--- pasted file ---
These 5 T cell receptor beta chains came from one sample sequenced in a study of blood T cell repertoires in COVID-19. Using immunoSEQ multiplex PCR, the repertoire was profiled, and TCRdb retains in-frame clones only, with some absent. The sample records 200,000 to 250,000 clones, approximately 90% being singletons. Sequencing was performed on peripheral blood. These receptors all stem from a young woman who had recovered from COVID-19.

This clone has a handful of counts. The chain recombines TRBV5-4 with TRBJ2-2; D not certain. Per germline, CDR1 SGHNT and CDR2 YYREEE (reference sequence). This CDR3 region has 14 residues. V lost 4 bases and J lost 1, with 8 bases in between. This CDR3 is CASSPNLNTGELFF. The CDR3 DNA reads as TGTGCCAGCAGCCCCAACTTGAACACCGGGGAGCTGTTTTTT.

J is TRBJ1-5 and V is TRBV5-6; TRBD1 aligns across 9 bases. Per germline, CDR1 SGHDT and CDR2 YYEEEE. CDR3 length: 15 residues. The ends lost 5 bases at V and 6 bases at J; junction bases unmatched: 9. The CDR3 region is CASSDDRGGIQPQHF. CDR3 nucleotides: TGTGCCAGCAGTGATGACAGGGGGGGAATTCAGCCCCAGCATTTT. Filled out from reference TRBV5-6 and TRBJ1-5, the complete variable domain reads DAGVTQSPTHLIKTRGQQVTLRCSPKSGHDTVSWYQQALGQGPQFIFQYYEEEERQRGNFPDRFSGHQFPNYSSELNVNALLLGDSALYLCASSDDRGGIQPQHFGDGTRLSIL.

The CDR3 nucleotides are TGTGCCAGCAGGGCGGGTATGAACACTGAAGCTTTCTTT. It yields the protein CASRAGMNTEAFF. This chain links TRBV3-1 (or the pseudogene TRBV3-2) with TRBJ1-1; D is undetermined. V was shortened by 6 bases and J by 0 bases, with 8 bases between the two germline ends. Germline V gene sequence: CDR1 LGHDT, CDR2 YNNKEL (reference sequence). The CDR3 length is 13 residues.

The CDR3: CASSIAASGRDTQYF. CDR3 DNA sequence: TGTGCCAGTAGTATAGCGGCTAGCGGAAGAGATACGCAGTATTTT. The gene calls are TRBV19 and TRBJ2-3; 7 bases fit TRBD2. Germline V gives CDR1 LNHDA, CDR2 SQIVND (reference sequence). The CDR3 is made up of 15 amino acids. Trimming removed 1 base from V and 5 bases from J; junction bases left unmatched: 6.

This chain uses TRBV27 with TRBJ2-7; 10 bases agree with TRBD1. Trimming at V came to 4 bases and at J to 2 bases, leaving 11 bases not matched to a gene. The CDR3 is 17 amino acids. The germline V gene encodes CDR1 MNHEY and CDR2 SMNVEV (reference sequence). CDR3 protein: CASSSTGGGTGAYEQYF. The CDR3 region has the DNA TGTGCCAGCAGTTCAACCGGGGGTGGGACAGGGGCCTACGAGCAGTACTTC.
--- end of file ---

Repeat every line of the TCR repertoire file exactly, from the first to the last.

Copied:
These 5 T cell receptor beta chains came from one sample sequenced in a study of blood T cell repertoires in COVID-19. Using immunoSEQ multiplex PCR, the repertoire was profiled, and TCRdb retains in-frame clones only, with some absent. The sample records 200,000 to 250,000 clones, approximately 90% being singletons. Sequencing was performed on peripheral blood. These receptors all stem from a young woman who had recovered from COVID-19.

This clone has a handful of counts. The chain recombines TRBV5-4 with TRBJ2-2; D not certain. Per germline, CDR1 SGHNT and CDR2 YYREEE (reference sequence). This CDR3 region has 14 residues. V lost 4 bases and J lost 1, with 8 bases in between. This CDR3 is CASSPNLNTGELFF. The CDR3 DNA reads as TGTGCCAGCAGCCCCAACTTGAACACCGGGGAGCTGTTTTTT.

J is TRBJ1-5 and V is TRBV5-6; TRBD1 aligns across 9 bases. Per germline, CDR1 SGHDT and CDR2 YYEEEE. CDR3 length: 15 residues. The ends lost 5 bases at V and 6 bases at J; junction bases unmatched: 9. The CDR3 region is CASSDDRGGIQPQHF. CDR3 nucleotides: TGTGCCAGCAGTGATGACAGGGGGGGAATTCAGCCCCAGCATTTT. Filled out from reference TRBV5-6 and TRBJ1-5, the complete variable domain reads DAGVTQSPTHLIKTRGQQVTLRCSPKSGHDTVSWYQQALGQGPQFIFQYYEEEERQRGNFPDRFSGHQFPNYSSELNVNALLLGDSALYLCASSDDRGGIQPQHFGDGTRLSIL.

The CDR3 nucleotides are TGTGCCAGCAGGGCGGGTATGAACACTGAAGCTTTCTTT. It yields the protein CASRAGMNTEAFF. This chain links TRBV3-1 (or the pseudogene TRBV3-2) with TRBJ1-1; D is undetermined. V was shortened by 6 bases and J by 0 bases, with 8 bases between the two germline ends. Germline V gene sequence: CDR1 LGHDT, CDR2 YNNKEL (reference sequence). The CDR3 length is 13 residues.

The CDR3: CASSIAASGRDTQYF. CDR3 DNA sequence: TGTGCCAGTAGTATAGCGGCTAGCGGAAGAGATACGCAGTATTTT. The gene calls are TRBV19 and TRBJ2-3; 7 bases fit TRBD2. Germline V gives CDR1 LNHDA, CDR2 SQIVND (reference sequence). The CDR3 is made up of 15 amino acids. Trimming removed 1 base from V and 5 bases from J; junction bases left unmatched: 6.

This chain uses TRBV27 with TRBJ2-7; 10 bases agree with TRBD1. Trimming at V came to 4 bases and at J to 2 bases, leaving 11 bases not matched to a gene. The CDR3 is 17 amino acids. The germline V gene encodes CDR1 MNHEY and CDR2 SMNVEV (reference sequence). CDR3 protein: CASSSTGGGTGAYEQYF. The CDR3 region has the DNA TGTGCCAGCAGTTCAACCGGGGGTGGGACAGGGGCCTACGAGCAGTACTTC.